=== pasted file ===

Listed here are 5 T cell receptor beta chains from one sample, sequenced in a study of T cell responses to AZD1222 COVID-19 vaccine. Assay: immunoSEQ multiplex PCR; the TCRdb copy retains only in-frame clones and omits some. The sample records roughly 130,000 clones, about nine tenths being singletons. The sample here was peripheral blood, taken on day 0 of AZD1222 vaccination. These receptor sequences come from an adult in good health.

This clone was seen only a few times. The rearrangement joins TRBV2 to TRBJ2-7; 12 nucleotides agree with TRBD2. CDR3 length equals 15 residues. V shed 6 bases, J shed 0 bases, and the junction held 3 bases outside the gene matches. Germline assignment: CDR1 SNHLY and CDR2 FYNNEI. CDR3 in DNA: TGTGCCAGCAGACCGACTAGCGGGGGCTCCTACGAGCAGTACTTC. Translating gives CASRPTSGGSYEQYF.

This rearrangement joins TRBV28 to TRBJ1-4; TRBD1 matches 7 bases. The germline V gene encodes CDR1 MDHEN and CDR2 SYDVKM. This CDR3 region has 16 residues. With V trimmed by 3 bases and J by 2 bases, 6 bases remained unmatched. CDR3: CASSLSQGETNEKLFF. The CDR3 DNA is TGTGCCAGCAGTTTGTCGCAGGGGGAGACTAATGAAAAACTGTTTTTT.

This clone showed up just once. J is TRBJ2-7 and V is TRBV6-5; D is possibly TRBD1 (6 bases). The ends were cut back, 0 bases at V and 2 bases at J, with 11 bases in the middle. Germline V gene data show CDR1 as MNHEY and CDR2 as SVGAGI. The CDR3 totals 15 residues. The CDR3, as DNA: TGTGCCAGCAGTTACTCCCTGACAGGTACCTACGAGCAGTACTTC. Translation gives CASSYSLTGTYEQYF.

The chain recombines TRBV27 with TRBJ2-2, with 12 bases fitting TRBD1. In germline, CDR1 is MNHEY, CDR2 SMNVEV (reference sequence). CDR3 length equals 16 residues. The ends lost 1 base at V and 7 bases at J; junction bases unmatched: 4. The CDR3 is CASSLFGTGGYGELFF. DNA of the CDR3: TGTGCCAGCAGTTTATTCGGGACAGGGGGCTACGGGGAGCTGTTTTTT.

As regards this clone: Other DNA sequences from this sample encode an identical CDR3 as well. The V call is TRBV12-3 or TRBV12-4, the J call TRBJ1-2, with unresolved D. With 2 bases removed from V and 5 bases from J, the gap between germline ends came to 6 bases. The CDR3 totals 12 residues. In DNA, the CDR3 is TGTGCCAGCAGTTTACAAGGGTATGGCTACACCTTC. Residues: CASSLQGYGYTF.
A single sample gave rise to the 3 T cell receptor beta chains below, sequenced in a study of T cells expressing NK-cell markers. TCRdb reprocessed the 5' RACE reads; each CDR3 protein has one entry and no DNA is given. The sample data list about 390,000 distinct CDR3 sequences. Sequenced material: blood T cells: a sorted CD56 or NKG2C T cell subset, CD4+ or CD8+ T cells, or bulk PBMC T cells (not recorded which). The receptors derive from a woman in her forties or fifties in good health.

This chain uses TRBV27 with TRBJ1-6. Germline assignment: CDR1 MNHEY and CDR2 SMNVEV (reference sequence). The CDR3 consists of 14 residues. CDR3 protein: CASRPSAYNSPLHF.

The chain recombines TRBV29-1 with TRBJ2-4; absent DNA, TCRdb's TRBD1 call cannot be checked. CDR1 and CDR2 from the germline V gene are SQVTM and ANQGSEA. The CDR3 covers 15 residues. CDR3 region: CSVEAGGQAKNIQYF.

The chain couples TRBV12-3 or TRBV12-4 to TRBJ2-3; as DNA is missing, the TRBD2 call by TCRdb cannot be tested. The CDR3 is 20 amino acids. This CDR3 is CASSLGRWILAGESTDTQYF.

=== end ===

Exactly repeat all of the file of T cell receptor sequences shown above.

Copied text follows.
Listed here are 5 T cell receptor beta chains from one sample, sequenced in a study of T cell responses to AZD1222 COVID-19 vaccine. Assay: immunoSEQ multiplex PCR; the TCRdb copy retains only in-frame clones and omits some. The sample records roughly 130,000 clones, about nine tenths being singletons. The sample here was peripheral blood, taken on day 0 of AZD1222 vaccination. These receptor sequences come from an adult in good health.

This clone was seen only a few times. The rearrangement joins TRBV2 to TRBJ2-7; 12 nucleotides agree with TRBD2. CDR3 length equals 15 residues. V shed 6 bases, J shed 0 bases, and the junction held 3 bases outside the gene matches. Germline assignment: CDR1 SNHLY and CDR2 FYNNEI. CDR3 in DNA: TGTGCCAGCAGACCGACTAGCGGGGGCTCCTACGAGCAGTACTTC. Translating gives CASRPTSGGSYEQYF.

This rearrangement joins TRBV28 to TRBJ1-4; TRBD1 matches 7 bases. The germline V gene encodes CDR1 MDHEN and CDR2 SYDVKM. This CDR3 region has 16 residues. With V trimmed by 3 bases and J by 2 bases, 6 bases remained unmatched. CDR3: CASSLSQGETNEKLFF. The CDR3 DNA is TGTGCCAGCAGTTTGTCGCAGGGGGAGACTAATGAAAAACTGTTTTTT.

This clone showed up just once. J is TRBJ2-7 and V is TRBV6-5; D is possibly TRBD1 (6 bases). The ends were cut back, 0 bases at V and 2 bases at J, with 11 bases in the middle. Germline V gene data show CDR1 as MNHEY and CDR2 as SVGAGI. The CDR3 totals 15 residues. The CDR3, as DNA: TGTGCCAGCAGTTACTCCCTGACAGGTACCTACGAGCAGTACTTC. Translation gives CASSYSLTGTYEQYF.

The chain recombines TRBV27 with TRBJ2-2, with 12 bases fitting TRBD1. In germline, CDR1 is MNHEY, CDR2 SMNVEV (reference sequence). CDR3 length equals 16 residues. The ends lost 1 base at V and 7 bases at J; junction bases unmatched: 4. The CDR3 is CASSLFGTGGYGELFF. DNA of the CDR3: TGTGCCAGCAGTTTATTCGGGACAGGGGGCTACGGGGAGCTGTTTTTT.

As regards this clone: Other DNA sequences from this sample encode an identical CDR3 as well. The V call is TRBV12-3 or TRBV12-4, the J call TRBJ1-2, with unresolved D. With 2 bases removed from V and 5 bases from J, the gap between germline ends came to 6 bases. The CDR3 totals 12 residues. In DNA, the CDR3 is TGTGCCAGCAGTTTACAAGGGTATGGCTACACCTTC. Residues: CASSLQGYGYTF.
A single sample gave rise to the 3 T cell receptor beta chains below, sequenced in a study of T cells expressing NK-cell markers. TCRdb reprocessed the 5' RACE reads; each CDR3 protein has one entry and no DNA is given. The sample data list about 390,000 distinct CDR3 sequences. Sequenced material: blood T cells: a sorted CD56 or NKG2C T cell subset, CD4+ or CD8+ T cells, or bulk PBMC T cells (not recorded which). The receptors derive from a woman in her forties or fifties in good health.

This chain uses TRBV27 with TRBJ1-6. Germline assignment: CDR1 MNHEY and CDR2 SMNVEV (reference sequence). The CDR3 consists of 14 residues. CDR3 protein: CASRPSAYNSPLHF.

The chain recombines TRBV29-1 with TRBJ2-4; absent DNA, TCRdb's TRBD1 call cannot be checked. CDR1 and CDR2 from the germline V gene are SQVTM and ANQGSEA. The CDR3 covers 15 residues. CDR3 region: CSVEAGGQAKNIQYF.

The chain couples TRBV12-3 or TRBV12-4 to TRBJ2-3; as DNA is missing, the TRBD2 call by TCRdb cannot be tested. The CDR3 is 20 amino acids. This CDR3 is CASSLGRWILAGESTDTQYF.